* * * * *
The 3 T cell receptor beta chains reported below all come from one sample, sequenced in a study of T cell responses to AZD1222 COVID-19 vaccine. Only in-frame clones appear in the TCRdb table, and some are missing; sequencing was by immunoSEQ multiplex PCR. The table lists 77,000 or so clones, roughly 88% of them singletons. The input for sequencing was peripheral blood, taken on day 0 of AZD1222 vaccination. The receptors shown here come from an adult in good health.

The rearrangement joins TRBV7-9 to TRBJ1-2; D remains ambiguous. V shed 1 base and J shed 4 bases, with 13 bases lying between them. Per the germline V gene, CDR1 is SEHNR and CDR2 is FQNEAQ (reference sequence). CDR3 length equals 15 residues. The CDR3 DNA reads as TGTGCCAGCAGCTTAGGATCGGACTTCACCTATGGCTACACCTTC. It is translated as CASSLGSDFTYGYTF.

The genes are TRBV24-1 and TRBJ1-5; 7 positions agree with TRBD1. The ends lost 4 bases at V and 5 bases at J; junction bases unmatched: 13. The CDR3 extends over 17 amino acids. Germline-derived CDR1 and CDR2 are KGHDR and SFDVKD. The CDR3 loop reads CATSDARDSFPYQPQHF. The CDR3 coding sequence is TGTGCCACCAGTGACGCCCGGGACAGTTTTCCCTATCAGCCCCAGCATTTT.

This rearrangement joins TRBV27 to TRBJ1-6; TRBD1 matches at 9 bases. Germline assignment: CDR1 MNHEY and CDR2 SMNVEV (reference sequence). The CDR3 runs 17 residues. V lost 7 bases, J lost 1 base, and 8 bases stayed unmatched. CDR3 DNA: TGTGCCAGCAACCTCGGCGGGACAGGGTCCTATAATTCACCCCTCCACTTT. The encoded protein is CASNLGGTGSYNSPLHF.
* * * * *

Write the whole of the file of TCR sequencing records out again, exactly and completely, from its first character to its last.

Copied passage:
The 3 T cell receptor beta chains reported below all come from one sample, sequenced in a study of T cell responses to AZD1222 COVID-19 vaccine. Only in-frame clones appear in the TCRdb table, and some are missing; sequencing was by immunoSEQ multiplex PCR. The table lists 77,000 or so clones, roughly 88% of them singletons. The input for sequencing was peripheral blood, taken on day 0 of AZD1222 vaccination. The receptors shown here come from an adult in good health.

The rearrangement joins TRBV7-9 to TRBJ1-2; D remains ambiguous. V shed 1 base and J shed 4 bases, with 13 bases lying between them. Per the germline V gene, CDR1 is SEHNR and CDR2 is FQNEAQ (reference sequence). CDR3 length equals 15 residues. The CDR3 DNA reads as TGTGCCAGCAGCTTAGGATCGGACTTCACCTATGGCTACACCTTC. It is translated as CASSLGSDFTYGYTF.

The genes are TRBV24-1 and TRBJ1-5; 7 positions agree with TRBD1. The ends lost 4 bases at V and 5 bases at J; junction bases unmatched: 13. The CDR3 extends over 17 amino acids. Germline-derived CDR1 and CDR2 are KGHDR and SFDVKD. The CDR3 loop reads CATSDARDSFPYQPQHF. The CDR3 coding sequence is TGTGCCACCAGTGACGCCCGGGACAGTTTTCCCTATCAGCCCCAGCATTTT.

This rearrangement joins TRBV27 to TRBJ1-6; TRBD1 matches at 9 bases. Germline assignment: CDR1 MNHEY and CDR2 SMNVEV (reference sequence). The CDR3 runs 17 residues. V lost 7 bases, J lost 1 base, and 8 bases stayed unmatched. CDR3 DNA: TGTGCCAGCAACCTCGGCGGGACAGGGTCCTATAATTCACCCCTCCACTTT. The encoded protein is CASNLGGTGSYNSPLHF.